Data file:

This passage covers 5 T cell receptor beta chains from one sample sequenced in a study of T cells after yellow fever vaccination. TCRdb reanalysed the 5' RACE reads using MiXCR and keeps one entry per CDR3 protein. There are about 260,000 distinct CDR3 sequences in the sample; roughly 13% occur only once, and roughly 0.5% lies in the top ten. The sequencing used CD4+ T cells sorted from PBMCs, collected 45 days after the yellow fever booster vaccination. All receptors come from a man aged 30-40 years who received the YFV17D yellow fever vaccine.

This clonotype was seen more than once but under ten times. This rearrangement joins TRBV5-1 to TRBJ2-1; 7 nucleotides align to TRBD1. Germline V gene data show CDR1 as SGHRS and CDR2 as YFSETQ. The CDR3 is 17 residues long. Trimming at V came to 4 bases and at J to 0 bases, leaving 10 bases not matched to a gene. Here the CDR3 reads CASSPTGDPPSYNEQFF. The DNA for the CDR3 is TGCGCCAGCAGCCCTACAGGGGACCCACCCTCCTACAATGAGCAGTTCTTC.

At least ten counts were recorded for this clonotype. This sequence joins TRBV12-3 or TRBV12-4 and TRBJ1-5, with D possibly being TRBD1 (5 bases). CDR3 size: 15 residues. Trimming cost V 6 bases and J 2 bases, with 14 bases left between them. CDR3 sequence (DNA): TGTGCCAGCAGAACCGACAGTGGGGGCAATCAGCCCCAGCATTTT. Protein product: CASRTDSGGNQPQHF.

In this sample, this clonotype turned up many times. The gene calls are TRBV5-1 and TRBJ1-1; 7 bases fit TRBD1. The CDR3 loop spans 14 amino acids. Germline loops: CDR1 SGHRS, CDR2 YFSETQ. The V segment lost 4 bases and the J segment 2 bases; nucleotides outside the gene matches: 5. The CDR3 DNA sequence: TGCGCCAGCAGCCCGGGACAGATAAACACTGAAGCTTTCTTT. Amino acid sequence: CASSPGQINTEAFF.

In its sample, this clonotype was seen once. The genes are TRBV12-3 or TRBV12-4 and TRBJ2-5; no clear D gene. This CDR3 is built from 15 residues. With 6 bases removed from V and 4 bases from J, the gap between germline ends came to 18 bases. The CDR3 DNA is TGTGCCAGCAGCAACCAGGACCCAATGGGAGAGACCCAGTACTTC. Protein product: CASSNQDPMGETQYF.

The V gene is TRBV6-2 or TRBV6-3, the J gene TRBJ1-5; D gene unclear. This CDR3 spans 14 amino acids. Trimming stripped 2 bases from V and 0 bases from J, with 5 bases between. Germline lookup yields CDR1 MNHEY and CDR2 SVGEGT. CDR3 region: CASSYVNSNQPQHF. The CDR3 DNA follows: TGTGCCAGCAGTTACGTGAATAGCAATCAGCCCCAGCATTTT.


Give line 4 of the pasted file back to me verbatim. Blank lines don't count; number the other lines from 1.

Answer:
In this sample, this clonotype turned up many times. The gene calls are TRBV5-1 and TRBJ1-1; 7 bases fit TRBD1. The CDR3 loop spans 14 amino acids. Germline loops: CDR1 SGHRS, CDR2 YFSETQ. The V segment lost 4 bases and the J segment 2 bases; nucleotides outside the gene matches: 5. The CDR3 DNA sequence: TGCGCCAGCAGCCCGGGACAGATAAACACTGAAGCTTTCTTT. Amino acid sequence: CASSPGQINTEAFF.